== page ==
And then Lasseter began talking about the future. Because – as John succinctly put it – “ … Pixar will continue beyond its founders.”
John Lasseter accepting Showest's Big 10 Award. Photo by Eric Charbonneau / Le Studio / Wireimage
At first Lasseter did so jokingly. Insisting that Pixar “ … will not stop at 10. We’ll continue to make great movies so that ShoWest will be forced to keep on inventing new awards for us.”
But then John went on to talk about how serious Pixar is about talent development. How they hope to keep their reputation for great storytelling alive by using that animation studio’s Shorts program as a proving ground for new directors. Which then led up to Lasseter’s introduction of Pixar’s newest short, “Day & Night”
John didn’t skimp on his praise for this Teddy Newton film (“I think that this short is one of the cleverest, most innovative things that Pixar has ever done“). And after it was screened in 3D, Lasseter commented on how ShoWest turned out to be the perfect place for “Day & Night” to have its world premiere (“It showed Vegas, a drive-in movie, girls in bikinis out
lounging by the pool” …)
John Lasseter introducing the world premiere of "Day & Night" Photo by Eric Charbonneau / Le Studio /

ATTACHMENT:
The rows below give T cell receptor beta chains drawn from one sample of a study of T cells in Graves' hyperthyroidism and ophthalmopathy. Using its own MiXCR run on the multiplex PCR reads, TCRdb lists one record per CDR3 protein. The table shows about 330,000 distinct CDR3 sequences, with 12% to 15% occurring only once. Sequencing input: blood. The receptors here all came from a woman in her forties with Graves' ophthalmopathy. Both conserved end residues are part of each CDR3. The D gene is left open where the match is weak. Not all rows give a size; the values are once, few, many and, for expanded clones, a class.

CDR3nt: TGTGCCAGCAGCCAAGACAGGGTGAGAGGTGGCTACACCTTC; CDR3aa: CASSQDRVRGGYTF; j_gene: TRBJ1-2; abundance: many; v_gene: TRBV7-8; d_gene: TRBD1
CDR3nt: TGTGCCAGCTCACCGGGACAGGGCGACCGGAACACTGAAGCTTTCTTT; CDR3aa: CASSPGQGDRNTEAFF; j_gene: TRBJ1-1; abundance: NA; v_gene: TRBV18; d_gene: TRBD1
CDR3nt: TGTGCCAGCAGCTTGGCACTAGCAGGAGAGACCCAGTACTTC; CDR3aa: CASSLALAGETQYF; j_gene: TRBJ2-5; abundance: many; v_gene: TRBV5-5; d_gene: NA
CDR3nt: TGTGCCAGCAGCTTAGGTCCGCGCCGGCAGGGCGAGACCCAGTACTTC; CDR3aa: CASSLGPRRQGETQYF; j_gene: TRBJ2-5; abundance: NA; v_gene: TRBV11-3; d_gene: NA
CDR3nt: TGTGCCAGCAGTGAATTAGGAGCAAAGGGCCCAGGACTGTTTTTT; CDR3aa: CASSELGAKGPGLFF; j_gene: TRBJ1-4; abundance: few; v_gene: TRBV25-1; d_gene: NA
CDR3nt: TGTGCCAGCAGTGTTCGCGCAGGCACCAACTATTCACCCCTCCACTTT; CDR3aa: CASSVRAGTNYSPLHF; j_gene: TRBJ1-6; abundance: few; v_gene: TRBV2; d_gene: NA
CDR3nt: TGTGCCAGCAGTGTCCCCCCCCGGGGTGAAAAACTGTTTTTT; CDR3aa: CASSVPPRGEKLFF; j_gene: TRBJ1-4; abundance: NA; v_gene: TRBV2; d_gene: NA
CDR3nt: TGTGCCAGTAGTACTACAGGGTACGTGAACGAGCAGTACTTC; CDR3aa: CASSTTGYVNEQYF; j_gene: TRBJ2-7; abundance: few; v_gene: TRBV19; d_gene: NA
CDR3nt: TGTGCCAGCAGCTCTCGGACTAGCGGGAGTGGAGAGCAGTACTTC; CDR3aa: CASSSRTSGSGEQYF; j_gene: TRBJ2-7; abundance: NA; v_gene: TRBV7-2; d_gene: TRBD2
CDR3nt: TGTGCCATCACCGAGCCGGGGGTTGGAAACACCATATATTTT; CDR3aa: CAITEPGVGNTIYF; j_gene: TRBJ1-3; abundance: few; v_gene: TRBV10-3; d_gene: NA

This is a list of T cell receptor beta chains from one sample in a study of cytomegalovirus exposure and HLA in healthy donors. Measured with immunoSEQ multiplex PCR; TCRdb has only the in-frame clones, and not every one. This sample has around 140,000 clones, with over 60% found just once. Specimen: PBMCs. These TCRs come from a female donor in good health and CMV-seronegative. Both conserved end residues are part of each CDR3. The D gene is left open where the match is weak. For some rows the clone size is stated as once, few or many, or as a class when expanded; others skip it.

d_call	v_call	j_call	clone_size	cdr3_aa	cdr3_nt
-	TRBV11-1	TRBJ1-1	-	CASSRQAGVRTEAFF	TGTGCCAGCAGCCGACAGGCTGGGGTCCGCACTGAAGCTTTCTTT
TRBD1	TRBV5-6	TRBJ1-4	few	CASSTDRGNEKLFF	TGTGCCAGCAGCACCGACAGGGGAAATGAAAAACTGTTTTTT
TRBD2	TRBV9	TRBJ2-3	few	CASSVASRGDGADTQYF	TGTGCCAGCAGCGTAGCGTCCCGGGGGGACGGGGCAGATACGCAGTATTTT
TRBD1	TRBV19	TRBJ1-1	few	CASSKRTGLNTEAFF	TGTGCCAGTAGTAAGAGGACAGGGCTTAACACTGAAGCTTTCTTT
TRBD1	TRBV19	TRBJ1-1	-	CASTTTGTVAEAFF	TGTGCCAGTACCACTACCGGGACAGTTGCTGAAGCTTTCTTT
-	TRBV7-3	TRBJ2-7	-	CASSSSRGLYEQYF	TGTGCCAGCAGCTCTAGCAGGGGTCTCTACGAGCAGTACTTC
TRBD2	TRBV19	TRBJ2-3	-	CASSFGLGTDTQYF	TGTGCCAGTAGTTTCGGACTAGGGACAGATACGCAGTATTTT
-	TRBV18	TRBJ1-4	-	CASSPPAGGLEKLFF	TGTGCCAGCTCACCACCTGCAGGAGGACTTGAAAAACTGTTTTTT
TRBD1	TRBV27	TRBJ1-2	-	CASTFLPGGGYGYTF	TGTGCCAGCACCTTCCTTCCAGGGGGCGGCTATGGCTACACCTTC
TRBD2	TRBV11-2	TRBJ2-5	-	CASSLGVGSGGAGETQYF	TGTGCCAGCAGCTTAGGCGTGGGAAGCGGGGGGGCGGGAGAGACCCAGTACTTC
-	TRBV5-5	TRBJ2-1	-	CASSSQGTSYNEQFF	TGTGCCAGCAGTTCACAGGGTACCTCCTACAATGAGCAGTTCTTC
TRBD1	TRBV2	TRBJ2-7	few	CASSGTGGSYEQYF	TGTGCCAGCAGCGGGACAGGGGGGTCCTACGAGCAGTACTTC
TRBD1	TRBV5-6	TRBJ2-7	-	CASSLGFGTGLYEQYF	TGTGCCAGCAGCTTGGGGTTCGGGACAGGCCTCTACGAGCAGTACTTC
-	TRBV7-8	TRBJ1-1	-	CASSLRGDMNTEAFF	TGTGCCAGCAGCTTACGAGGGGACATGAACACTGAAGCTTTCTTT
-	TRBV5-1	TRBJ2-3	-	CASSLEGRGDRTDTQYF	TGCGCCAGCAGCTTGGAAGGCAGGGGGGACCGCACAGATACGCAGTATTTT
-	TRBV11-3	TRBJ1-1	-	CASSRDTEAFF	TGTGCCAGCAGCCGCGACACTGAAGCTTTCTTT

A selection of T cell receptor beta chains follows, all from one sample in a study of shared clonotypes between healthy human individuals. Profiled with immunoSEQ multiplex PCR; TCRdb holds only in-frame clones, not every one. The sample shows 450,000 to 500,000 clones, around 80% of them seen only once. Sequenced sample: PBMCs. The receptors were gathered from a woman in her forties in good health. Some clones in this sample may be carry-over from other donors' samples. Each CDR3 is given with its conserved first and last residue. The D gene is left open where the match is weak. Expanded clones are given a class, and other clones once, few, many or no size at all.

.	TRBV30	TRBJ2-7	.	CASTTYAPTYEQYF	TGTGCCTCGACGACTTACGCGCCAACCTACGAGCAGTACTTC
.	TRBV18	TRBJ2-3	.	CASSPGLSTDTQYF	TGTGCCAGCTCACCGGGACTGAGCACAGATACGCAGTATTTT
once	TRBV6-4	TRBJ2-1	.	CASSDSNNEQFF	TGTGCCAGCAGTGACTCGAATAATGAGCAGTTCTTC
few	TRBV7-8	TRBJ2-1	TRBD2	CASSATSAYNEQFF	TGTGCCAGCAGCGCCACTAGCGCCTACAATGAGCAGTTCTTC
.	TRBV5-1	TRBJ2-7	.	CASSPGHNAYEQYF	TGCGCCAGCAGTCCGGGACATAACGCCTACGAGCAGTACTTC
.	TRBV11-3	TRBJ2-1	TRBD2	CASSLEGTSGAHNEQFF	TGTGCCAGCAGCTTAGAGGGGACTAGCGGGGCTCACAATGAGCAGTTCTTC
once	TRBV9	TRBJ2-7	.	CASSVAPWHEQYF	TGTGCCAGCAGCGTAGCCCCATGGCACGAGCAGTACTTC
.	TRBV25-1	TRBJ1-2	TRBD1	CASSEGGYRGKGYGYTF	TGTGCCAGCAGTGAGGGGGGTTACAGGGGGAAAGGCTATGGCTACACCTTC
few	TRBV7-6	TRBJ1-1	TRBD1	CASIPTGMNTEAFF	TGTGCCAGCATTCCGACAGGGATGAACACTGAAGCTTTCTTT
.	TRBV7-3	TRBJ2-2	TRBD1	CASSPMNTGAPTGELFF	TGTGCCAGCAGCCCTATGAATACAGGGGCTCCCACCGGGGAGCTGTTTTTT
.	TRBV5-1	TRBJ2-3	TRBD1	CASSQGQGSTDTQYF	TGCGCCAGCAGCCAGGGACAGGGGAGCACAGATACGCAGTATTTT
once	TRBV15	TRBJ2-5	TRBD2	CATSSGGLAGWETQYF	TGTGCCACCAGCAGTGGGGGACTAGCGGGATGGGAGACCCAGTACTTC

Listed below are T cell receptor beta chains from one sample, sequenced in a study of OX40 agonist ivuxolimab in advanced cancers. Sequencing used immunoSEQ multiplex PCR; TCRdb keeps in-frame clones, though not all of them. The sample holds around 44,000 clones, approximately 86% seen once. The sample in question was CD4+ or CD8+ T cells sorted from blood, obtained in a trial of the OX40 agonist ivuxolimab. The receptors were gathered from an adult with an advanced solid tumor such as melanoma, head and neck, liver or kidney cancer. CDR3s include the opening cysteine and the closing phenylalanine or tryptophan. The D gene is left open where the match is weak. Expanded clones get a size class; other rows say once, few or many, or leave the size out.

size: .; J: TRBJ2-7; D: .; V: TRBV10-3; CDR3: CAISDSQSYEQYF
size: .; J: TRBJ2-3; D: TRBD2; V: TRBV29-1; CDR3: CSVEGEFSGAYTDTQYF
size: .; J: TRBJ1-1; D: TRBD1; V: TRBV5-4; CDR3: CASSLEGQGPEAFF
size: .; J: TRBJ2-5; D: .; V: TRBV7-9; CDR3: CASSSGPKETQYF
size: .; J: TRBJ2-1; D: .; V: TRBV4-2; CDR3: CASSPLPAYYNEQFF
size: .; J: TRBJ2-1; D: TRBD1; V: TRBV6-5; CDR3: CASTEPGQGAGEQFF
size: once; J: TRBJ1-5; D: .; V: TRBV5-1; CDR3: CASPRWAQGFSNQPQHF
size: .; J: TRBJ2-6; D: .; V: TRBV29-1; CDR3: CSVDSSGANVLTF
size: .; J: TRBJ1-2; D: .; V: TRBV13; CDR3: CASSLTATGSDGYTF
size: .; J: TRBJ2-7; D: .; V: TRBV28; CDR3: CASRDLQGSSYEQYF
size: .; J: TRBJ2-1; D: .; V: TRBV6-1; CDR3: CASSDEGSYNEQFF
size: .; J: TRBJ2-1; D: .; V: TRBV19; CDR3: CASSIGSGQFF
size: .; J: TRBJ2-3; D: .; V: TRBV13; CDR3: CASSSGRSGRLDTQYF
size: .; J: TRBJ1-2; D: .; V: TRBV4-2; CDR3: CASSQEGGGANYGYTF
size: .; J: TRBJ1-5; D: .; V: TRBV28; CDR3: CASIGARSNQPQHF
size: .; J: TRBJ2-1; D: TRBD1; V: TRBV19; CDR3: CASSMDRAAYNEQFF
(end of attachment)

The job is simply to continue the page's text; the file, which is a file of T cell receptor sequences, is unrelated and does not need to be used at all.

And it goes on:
Which – I know – doesn’t sound like the elements you typically expect to see in a Pixar short. But don’t let John’s description throw you. Because “Day & Night” is a real charmer. A film that literally works on two levels.
To explain: The two Schmoo-like characters that drive the plot of this particular Pixar picture are windows into our world at different times of day. When the daytime Schmoo first gets up for the day and begins walking, we see this image of a group of early morning joggers running through a meadow projected on the screen that is his body. And then when we see this same Schmoo stopping to relieve himself as part of his early morning routine, we get this brief glimpse of a waterfall rolling over some rocks projected on the lower half of his body.
You get the key concept now, right? That what’s shown on the screen that is this Schmoo’s body reinforces and/or comments on the action of the short itself. So you’re constantly dealing with all these rapidly changing images that are being projected within the Schmoos’ bodies as well as the action of the Schmoos themselves.
Copyright 2010 Disney Pixar. All
Trust me, folks. The above bare-bones description doesn’t do "Day & Night” justice. Teddy Newton has crafted a sweet little short here that actually carries a pretty important message (i.e. That you should always keep yourself open to having new experiences. As well as how important it is to sometimes see the world through someone else’s gut … er … eyes).
So there you go, folks. Out of last week’s forward-looking events at ShoWest, you now have something to look forward to when Pixar’s newest short (which uses 3D in an extremely innovative way) begins screening in front of “Toy Story 3” this June.